Star Tribune (Minneapolis, MN)
The thought of consuming nothing but the juice of green leafy vegetables for five days terrified Jamie Hickok, but she couldn't ignore the promise of more energy, weight loss and a glowing complexion.
"The first day I was like, 'Oh, dear God,' because the green juice tastes like what you smell when the lawn has been mowed," Hickok said. "Now I call it liquid gold."
Since Hickok's first "cleanse" in April, the 37-year-old Minneapolis woman has sipped many gallons of "liquid gold."
Pulverizing stalks of kale and bunches of spinach into juice is nothing new. Remember Jack LaLanne's infomercials? But juicing is seeing a resurgence.
Green smoothies are the new Starbucks for celebrities in New York and Los Angeles, where juice bars are a dime a dozen. Wall Street investors are pouring money into companies that promise to take the guesswork out of juice detox programs. New businesses hawk fresh-pressed nectars by the bottle. For many, juicing is the diet du jour.
Yet some health experts aren't convinced.
"The intense interest around juicing is concerning," said Cassie Bjork, a registered dietitian (www.dietitiancassie.com). "There are a lot of good nutrients in the juice, but the problem is, it's not balanced."
But supporters are legion, pushing the practice into the mainstream.
"It's blown up," said Arturo Miles, who oversees the Juice Bar at the Wedge Community Co-op in Minneapolis. "People want to detox, prevent cancer, and juicing is a fast way to absorb nutrients."
While the juicing industry's worth is hard to gauge, sales are surging. More than $215 million worth of home juice extractors were sold in 2012, up 71 percent over the year before, according to market-research firm NPD Group. BluePrint Juice Co. grosses more than $20 million a year by delivering prepackaged juices to your doorstep. Individual bottles cost between $8 and $10 at stores such as Whole Foods.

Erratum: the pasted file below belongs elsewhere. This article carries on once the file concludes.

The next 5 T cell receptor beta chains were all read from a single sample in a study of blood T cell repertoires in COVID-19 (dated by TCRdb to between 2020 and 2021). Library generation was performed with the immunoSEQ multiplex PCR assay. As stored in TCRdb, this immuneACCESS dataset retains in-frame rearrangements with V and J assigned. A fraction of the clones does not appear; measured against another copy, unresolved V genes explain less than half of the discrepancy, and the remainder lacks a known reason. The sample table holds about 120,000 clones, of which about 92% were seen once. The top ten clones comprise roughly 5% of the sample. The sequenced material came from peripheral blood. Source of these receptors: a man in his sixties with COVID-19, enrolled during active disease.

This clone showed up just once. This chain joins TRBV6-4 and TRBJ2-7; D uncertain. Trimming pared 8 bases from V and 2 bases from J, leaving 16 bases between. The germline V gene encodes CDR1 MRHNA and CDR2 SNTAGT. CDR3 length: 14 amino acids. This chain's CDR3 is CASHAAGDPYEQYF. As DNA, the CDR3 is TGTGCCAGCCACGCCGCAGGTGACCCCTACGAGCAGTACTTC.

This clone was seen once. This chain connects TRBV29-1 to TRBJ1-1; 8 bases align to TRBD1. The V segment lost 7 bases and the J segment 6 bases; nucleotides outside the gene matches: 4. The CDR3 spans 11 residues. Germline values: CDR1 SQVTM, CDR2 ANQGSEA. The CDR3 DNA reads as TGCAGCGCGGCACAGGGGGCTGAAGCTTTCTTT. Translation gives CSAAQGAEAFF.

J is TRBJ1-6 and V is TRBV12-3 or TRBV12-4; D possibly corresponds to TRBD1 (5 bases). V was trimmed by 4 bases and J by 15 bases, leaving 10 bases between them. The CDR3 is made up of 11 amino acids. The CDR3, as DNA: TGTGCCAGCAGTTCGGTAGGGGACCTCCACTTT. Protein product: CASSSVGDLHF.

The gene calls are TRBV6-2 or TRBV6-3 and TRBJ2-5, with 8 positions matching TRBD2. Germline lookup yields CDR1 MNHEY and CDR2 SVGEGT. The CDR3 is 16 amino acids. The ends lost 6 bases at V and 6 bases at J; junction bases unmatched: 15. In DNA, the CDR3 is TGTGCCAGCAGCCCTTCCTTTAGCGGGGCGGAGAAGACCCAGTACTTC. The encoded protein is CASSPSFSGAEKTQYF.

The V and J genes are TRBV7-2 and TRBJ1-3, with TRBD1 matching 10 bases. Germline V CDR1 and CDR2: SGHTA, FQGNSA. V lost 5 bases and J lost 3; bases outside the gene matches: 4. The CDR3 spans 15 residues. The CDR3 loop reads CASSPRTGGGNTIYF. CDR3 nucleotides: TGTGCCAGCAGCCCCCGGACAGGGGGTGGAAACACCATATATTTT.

Who's juicing? Everyone from parents who sneak carrots into their kids' apple juice to those who undergo juice-only detoxes for several days at a time. Proponents claim that when juice is extracted from fruits and vegetables _ leaving behind the fibrous pulp _ the vitamins, minerals and enzymes are more quickly absorbed. Juicing fanatics claim the benefits include weight loss, elimination of toxins, clearer skin and increased energy.
Juicing can be a good way to get fruits and vegetables into a diet, but there's no sound scientific evidence that it's any healthier than eating whole fruits and vegetables, said Jennifer Nelson, director of clinical nutrition for the Mayo Clinic.
Other nutritionists worry that juicing is being promoted as a quick way to lose weight.
Juicing too much can send a rush of sugar into the bloodstream, Bjork said, which spikes blood-sugar levels and is destructive to metabolism. Vegetable-only juicing is a lot better, but Bjork still prefers a balanced smoothie with a healthy fat, like avocado.
Skepticism aside, juicing fans continue to replace certain meals _ especially breakfast _ with green juice.
The facts of juicing
Claim: The body absorbs more nutrients from juice.
Fact: The theory is that fiber, often filtered out of juice, is too taxing on the digestive system, and that fiber impairs digestion of fruit and vegetable nutrients. The opposite is true. The digestive system needs fiber to function properly and to remain healthy.
Claim: Juices help cleanse toxins from the body.
Fact: No convincing evidence supports this claim. The liver and kidneys efficiently process and eliminate toxins.
Claim: Juicing helps with weight loss.
Fact: Weight loss (or gain) is about calories consumed and burned. Homemade juices can have high amounts of natural sugars and surprisingly high calorie counts.
Claim: Juicing is economical.
Fact: Juicing machines cost $30 to $300. For frequent juice drinkers, the cost of juicing at home may be lower over time than purchasing 100 percent juice. However, grocery costs can easily increase because of the volume of produce needed to make juice. The most economical approach may be to consume whole fruits and vegetables.
_Source: Mayo Clinic Health Letter, February 2011.
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